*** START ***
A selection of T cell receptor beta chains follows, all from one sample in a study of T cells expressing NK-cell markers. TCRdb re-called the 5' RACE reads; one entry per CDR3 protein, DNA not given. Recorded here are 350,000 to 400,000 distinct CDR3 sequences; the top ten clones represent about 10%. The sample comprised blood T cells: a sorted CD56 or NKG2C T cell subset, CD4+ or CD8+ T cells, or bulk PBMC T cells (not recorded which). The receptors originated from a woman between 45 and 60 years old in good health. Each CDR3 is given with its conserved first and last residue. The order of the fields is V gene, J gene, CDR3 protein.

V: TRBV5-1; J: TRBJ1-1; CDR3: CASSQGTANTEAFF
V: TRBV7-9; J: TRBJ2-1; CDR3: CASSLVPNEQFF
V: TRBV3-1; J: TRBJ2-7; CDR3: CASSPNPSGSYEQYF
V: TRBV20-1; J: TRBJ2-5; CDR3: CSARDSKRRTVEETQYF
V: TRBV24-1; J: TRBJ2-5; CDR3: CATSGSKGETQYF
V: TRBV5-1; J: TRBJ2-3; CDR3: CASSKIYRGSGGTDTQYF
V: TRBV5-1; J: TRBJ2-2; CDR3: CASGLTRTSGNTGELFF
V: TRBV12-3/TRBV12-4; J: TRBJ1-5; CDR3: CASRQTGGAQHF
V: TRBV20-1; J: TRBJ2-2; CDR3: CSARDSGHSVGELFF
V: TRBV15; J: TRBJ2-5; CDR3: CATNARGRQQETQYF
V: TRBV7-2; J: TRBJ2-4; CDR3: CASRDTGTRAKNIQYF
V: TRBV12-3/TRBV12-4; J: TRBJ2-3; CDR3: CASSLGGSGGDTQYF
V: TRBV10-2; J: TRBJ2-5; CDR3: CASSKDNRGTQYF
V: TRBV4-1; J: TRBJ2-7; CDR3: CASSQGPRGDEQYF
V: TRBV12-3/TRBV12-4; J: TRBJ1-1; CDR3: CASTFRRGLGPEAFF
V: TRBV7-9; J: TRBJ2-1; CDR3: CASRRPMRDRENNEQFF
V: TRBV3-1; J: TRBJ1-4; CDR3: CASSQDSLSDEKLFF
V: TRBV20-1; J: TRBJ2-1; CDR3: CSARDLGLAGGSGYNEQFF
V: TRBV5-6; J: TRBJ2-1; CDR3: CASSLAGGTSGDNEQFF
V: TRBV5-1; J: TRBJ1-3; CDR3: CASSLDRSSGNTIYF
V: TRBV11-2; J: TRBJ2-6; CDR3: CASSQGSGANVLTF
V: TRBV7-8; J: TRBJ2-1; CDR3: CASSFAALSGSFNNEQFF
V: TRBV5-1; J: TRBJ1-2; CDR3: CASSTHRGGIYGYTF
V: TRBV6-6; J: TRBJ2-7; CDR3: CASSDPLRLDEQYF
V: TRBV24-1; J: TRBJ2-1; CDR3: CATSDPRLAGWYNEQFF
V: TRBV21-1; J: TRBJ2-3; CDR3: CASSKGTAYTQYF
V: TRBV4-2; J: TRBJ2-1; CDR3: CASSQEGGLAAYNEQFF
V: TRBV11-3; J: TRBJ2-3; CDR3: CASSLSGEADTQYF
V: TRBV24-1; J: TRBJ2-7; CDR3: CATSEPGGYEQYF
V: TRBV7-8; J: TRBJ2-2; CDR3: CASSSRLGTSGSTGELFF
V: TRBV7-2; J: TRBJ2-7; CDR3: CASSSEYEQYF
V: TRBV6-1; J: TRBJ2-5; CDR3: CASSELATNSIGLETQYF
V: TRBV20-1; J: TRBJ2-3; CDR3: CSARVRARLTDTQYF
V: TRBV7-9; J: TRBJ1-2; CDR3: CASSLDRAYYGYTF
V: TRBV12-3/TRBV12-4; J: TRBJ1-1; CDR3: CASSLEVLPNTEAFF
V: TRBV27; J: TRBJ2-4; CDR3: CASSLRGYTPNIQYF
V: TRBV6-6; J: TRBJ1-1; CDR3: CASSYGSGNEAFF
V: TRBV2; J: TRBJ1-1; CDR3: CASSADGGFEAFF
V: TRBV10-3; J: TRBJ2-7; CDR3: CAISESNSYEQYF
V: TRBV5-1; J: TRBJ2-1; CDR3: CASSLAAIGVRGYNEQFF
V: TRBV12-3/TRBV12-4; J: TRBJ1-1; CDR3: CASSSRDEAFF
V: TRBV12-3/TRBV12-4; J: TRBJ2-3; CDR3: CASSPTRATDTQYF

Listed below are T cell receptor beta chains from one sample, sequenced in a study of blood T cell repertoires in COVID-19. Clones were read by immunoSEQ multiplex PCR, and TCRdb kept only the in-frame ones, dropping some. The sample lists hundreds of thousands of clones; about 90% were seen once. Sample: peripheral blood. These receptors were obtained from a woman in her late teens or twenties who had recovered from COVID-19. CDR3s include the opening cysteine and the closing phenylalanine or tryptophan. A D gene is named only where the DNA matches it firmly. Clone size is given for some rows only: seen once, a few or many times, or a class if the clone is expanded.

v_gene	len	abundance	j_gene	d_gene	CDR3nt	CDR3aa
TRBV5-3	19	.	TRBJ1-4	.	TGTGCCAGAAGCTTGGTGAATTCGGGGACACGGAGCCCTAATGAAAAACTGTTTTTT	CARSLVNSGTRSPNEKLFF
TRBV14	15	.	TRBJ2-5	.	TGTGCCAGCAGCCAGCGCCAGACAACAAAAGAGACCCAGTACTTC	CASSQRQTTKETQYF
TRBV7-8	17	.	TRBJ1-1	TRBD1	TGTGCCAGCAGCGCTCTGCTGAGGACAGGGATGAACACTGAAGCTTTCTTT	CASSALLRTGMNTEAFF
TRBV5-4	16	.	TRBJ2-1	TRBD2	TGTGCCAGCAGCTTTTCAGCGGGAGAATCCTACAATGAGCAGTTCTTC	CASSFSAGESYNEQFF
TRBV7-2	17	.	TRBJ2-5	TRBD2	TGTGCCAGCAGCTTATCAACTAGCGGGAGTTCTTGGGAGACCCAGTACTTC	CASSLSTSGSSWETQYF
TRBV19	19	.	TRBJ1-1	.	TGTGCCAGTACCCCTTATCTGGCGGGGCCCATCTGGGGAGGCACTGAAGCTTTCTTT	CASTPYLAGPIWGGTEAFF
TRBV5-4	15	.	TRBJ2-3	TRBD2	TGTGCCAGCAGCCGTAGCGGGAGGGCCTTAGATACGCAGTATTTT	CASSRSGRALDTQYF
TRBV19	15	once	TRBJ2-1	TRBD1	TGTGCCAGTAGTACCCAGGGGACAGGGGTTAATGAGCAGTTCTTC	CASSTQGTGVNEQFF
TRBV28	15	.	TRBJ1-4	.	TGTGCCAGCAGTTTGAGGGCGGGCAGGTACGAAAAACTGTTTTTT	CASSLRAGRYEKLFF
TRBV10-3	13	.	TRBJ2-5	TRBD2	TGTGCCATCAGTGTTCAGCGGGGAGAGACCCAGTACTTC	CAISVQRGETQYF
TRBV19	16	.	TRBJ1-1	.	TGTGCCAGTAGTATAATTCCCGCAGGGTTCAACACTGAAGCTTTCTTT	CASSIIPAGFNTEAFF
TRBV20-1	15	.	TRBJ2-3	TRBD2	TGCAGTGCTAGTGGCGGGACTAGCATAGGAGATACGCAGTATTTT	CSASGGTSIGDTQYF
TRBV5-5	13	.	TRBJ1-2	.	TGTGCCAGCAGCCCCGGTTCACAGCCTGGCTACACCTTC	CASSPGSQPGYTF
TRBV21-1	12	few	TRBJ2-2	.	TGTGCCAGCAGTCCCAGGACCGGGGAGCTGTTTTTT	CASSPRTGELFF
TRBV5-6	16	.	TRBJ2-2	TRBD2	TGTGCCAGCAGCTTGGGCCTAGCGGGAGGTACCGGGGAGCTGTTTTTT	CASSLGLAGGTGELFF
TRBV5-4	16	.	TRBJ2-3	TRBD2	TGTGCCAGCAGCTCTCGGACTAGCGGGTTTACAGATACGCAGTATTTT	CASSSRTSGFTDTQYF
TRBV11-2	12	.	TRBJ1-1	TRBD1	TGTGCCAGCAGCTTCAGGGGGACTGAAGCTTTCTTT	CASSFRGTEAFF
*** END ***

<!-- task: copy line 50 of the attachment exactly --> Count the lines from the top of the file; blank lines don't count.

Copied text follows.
TRBV7-2	17	.	TRBJ2-5	TRBD2	TGTGCCAGCAGCTTATCAACTAGCGGGAGTTCTTGGGAGACCCAGTACTTC	CASSLSTSGSSWETQYF